Michigan Gaming Control Board Announces 2019 Illegal Gambling Crackdown Results

Michigan's commercial gaming regulator said that all businesses asked to stop offering unlicensed gambling complied with the request in 2019.
cease and desist

On Wednesday, the Michigan Gaming Control Board announced that in 2019 it issued 14 businesses cease-and-desist orders to stop offering alleged illegal gambling, through a joint enforcement effort with Michigan Attorney General Dana Nessel’s office.

According to the MGCB, it investigated businesses that claimed to operate legal “redemption games,” but upon further look were actually offering video slots gambling. A redemption game is typically an arcade-style machine that is based on skill, not luck. They do award prizes.

The Wolverine State’s commercial casino regulator said that none of the 14 businesses ended up continuing the unlicensed gambling after being issued the cease-and-desist orders.

Each location “chose to close” rather than face potential criminal charges, the MGCB said. An unlicensed gambling business operator could be hit with a felony charge carrying up to 10 years in prison.

“Illegal gambling can lead to money laundering and other crimes that impact the safety and security of Michigan communities,” Richard Kalm, MGCB executive director, said in a statement. “Legal gambling is taxed and regulated, and taxes go back into the community as funding for K-12 education. An illegal gambling operation doesn’t support the community but instead siphons funds away from it.”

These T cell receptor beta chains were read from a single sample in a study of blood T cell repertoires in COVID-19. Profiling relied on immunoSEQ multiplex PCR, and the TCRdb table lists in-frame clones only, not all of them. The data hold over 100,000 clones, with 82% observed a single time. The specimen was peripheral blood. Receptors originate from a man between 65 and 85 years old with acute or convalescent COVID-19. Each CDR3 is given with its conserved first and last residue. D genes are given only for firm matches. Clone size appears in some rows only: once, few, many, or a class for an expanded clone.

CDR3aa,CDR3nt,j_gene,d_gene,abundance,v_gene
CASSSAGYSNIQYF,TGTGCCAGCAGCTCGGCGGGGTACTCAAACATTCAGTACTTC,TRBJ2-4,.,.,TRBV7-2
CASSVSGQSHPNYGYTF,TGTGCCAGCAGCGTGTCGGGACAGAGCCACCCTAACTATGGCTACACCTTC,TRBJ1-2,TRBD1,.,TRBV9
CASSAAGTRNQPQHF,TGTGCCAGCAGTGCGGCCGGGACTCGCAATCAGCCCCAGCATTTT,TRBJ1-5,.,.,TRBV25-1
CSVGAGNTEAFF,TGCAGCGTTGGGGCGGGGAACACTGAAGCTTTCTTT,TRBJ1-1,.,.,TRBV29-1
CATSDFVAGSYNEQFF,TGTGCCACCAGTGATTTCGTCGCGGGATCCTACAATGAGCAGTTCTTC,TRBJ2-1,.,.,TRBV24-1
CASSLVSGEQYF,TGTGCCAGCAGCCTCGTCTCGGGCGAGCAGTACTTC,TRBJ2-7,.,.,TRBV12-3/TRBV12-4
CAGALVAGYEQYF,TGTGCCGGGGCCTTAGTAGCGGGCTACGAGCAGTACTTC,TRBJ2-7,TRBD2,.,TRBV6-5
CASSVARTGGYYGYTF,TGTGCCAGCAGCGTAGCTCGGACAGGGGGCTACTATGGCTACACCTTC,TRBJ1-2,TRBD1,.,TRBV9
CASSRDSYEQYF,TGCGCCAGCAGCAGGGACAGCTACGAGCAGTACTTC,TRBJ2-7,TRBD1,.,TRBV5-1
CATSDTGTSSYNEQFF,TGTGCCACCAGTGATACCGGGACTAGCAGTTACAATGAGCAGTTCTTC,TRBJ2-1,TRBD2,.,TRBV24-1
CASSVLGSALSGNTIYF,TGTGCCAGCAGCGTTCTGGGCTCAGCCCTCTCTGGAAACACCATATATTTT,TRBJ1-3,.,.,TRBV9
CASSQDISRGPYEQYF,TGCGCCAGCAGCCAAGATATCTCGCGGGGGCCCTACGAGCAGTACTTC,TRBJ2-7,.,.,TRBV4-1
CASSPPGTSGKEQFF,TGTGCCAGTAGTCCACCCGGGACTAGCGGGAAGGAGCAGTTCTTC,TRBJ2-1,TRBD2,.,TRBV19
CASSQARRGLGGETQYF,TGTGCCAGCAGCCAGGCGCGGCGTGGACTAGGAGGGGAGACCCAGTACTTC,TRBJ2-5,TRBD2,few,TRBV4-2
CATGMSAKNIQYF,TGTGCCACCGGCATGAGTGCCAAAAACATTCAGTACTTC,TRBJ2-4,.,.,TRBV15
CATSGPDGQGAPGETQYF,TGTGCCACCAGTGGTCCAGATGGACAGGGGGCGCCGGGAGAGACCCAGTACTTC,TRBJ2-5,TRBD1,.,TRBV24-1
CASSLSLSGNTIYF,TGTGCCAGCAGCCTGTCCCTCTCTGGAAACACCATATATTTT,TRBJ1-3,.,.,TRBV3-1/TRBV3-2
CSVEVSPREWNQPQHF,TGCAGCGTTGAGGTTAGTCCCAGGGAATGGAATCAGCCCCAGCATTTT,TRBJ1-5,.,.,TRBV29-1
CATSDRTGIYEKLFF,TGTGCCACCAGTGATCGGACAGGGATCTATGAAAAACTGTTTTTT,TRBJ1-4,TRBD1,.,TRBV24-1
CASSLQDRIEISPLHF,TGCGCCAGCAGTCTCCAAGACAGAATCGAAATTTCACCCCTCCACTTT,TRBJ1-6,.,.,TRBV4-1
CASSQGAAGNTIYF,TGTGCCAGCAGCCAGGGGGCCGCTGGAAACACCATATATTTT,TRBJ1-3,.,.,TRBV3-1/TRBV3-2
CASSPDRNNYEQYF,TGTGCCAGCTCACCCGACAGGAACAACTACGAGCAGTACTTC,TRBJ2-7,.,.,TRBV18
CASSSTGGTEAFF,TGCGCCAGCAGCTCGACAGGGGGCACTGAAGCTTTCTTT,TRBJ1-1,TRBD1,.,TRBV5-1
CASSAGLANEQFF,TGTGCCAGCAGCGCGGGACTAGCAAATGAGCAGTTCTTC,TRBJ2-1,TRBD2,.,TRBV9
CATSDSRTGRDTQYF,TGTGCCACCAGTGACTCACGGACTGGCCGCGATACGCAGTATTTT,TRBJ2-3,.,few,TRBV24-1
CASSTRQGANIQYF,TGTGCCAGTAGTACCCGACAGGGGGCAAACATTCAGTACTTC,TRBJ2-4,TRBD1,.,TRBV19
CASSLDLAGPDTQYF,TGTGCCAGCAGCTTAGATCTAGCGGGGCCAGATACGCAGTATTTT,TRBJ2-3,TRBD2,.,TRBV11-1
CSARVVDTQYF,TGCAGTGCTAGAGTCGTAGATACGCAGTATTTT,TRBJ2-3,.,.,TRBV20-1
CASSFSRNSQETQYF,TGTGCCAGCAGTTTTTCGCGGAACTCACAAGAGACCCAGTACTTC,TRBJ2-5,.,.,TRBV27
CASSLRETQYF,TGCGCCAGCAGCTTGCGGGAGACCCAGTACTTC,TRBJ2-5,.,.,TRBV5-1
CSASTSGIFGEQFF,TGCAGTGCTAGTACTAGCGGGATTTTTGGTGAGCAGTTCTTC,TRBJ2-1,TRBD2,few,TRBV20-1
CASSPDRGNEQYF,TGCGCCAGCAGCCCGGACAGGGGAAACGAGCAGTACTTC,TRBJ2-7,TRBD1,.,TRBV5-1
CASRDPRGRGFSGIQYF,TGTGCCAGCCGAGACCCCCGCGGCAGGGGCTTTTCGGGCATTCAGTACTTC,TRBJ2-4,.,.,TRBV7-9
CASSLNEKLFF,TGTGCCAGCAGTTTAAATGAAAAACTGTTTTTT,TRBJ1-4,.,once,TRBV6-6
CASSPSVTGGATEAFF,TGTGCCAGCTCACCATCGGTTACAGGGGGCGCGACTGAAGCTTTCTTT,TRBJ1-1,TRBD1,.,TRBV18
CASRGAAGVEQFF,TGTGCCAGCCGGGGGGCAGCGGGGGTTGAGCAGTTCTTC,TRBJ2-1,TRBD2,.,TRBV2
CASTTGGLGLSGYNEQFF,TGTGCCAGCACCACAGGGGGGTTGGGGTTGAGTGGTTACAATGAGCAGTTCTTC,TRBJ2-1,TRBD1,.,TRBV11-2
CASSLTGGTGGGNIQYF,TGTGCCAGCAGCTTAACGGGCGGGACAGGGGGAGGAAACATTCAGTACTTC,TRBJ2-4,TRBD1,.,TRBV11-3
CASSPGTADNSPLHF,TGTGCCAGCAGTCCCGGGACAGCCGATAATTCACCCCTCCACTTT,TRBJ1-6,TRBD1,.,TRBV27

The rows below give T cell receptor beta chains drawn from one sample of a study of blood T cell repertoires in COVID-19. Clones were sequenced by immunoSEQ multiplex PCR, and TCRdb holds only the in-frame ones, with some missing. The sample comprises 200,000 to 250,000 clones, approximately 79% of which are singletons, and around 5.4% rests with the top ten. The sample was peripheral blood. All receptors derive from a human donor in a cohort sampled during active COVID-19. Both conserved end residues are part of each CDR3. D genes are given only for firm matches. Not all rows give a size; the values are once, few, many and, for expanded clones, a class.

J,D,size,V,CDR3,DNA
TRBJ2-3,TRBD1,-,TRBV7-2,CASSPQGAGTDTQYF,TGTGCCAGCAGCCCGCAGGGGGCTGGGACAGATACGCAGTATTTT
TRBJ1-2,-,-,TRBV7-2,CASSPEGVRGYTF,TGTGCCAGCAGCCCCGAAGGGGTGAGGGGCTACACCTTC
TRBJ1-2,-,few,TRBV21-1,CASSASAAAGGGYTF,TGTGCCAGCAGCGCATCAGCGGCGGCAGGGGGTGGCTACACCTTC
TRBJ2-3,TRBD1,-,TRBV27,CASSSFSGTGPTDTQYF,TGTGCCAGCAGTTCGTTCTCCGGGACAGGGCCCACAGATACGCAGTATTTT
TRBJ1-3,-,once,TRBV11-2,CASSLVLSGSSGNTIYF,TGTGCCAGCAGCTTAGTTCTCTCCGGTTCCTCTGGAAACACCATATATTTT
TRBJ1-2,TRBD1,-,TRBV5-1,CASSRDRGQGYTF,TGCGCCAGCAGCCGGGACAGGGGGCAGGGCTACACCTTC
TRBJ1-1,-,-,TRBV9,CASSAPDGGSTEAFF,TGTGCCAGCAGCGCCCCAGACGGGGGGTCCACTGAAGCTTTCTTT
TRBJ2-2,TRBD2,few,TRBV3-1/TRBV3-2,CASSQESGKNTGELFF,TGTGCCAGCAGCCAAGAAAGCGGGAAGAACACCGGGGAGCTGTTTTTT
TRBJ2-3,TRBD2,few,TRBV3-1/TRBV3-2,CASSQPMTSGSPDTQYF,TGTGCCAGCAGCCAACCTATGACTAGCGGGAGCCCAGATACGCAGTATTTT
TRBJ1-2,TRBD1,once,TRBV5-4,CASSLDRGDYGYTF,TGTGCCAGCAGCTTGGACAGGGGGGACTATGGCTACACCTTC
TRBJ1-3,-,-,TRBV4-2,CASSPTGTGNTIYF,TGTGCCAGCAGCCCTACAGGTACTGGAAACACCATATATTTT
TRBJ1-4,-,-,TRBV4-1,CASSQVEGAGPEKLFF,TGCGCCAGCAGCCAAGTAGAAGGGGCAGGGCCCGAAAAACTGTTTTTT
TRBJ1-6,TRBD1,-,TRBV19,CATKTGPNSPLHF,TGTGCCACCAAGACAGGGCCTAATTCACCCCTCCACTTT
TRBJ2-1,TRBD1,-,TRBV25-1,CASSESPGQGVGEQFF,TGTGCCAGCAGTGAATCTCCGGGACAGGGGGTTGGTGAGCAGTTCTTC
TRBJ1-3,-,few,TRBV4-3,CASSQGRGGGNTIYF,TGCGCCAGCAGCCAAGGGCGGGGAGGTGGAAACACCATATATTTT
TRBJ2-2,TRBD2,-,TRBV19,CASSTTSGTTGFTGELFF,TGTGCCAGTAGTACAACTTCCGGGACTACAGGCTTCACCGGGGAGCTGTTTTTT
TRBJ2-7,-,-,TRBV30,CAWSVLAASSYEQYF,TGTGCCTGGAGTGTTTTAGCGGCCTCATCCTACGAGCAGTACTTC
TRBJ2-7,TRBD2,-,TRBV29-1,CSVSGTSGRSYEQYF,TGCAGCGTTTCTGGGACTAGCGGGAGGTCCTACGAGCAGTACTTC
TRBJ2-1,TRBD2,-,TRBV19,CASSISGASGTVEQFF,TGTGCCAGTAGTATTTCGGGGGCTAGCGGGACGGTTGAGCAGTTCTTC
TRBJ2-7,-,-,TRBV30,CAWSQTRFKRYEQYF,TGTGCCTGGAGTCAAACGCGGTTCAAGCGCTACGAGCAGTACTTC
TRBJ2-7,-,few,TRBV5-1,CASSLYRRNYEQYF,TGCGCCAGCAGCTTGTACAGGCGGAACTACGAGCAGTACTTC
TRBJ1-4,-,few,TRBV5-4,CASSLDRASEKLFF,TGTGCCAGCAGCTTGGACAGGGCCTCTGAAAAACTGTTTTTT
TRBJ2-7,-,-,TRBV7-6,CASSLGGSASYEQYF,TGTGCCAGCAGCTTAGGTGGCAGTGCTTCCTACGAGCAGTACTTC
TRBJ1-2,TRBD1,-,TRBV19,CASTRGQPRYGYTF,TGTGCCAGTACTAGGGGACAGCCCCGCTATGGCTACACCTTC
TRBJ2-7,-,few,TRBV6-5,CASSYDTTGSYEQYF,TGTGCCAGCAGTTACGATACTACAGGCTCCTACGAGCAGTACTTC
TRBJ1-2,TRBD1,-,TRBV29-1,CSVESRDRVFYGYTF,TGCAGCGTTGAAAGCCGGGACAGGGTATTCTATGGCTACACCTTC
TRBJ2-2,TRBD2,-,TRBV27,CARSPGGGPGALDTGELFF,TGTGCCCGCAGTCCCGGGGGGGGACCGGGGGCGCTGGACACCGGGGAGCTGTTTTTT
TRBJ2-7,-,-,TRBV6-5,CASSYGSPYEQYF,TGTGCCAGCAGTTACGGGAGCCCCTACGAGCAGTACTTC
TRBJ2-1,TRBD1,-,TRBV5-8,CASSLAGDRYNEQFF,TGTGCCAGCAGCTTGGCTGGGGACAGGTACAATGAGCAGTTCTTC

The crackdown came as commercial casino revenue in Detroit remained flat for yet another year. Unlicensed slot-style gambling machines pose a significant threat to state revenues, as about 80% of Detroit casino revenue comes from the one-armed bandits.

Michigan AG Nessel commented:

“Gambling regulations are in place for a reason, and when bad actors choose to ignore the law, they must be held accountable. We’re grateful for the opportunity to work with our partners at the Michigan Gaming Control Board in putting a stop to these illegal operations.”


Casino-style gambling is only legal at the three commercial casinos in Detroit and at the federally regulated tribal casinos sprinkled around the state.

The MGCB regulates commercial casino gaming, but the tribes were included in the state oversight for online gambling under a gambling expansion package that cleared the legislature late last year and was later signed by Gov. Gretchen Whitmer. Licensed online gambling should launch sometime in 2021.

According to the MGCB, the locations ordered in 2019 to cease offering illegal gambling games were:

Kent County

  • The Nudgemaster Café, 3514 Plainfield Ave., Grand Rapids

Lapeer County

  • Fortunes Skilled Gaming Lounge, 1777 South Cedar St., Imlay City
  • Atlantis Internet Café, 759 East St., Lapeer
  • Jackpot Island Café, 700 S. Main St., Lapeer

Genesee County

  • Burton Redemption Center, 5515 Davison Road, Burton
  • Monte Carlo Café, 723 South State Road, Davison

Macomb County

  • Jewlz Haven, 66783 Gratiot, Richmond
  • Spinners 777, 43648 Schoenherr, Sterling Heights
  • Lucky’s Skill Game Café, 66830 Van Dyke, Washington Township

Oakland County

  • Internet Café, 290 South Telegraph, Pontiac
  • Lucky’s, 7160 Highland Road, Waterford
  • Bingo City, 4443 Dixie Highway, Waterford
  • Waterford Redemption Center, 3687 Highland Road, Waterford

Washtenaw County

  • Stoney Creek Internet Café, 2040 Whittaker Road, Ypsilanti

Image credit: Shutterstock


Related Posts